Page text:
Gatehouse is a town partly in Girthon parish, and partly in that of Anwoth. This congregation originated with members of the congregation of Kirkcudbright, resident in and about Gate house, who felt inconvenient to travel so far every week to attend public ordinances, and who besides were persuaded that there was room and need for another place of worship in the town, containing at that time 2000 inhabitants. Under this conviction, they applied for and obtained supply of sermon from the United Associate Presbytery of Wigtown, 1835. Mr. Murray the baronial superior of the town, granted them half an acre of ground in feu, and gave them besides 25 of subscription towards the building of a place of worship, which they erected in 1840.
Source: Annals and Statistics of the United Presbyterian Church, by Rev. William MacKelvie, D.D., pub. 1873. Film #477618. More details may be given in the source including lists of ministers.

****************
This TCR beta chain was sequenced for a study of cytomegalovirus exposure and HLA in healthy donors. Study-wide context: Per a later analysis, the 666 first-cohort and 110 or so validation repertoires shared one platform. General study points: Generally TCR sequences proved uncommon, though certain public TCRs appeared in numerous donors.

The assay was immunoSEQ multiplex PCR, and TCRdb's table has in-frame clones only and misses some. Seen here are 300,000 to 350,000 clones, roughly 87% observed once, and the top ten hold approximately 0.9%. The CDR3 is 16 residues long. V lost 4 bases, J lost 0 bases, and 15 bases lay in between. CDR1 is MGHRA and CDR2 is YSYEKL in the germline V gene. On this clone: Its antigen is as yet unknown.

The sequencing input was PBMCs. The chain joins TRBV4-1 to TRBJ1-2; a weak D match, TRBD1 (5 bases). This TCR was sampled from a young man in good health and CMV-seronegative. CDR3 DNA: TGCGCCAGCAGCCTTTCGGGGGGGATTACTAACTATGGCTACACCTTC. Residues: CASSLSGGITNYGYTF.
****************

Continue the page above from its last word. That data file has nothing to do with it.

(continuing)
Extent of records is unknown.
Gatehouse-of-Fleet Congregational Church
A church was formed here in 1806 as the result of the labors of various itinerant preachers. In July 1807 the first pastor was settled. He continued with success for nearly thirty years. The church ceased about 1845.
Source: A History of Scottish Congregationalism, by Harry Escott, pub. 1960. FamilyHistory Llibrary British Book 941 K2es.
Extent of records is unknown. For more information write to:
The United Reformed Church, Scottish Synod Office
PO Box 189
240 Cathedral Street
Glasgow G1 2BX
Gatehouse Episcopal Church
A church and school were established here in 1799 shortly after the town of Gatehouse was created a burgh, and many English families relocated here to work in the various newly established industries. The school, however, was open to those of any religion. Both church and school prospered until 1820 when the man who served as both the minister of the chapel and the rector of the school left for another assignment. The membership declined until in 1844 there was but one Episcopalian family in the parish. The church became nominally attached to the mansion house of Cally. The cause struggled on, however, and there was still a church there in 1965.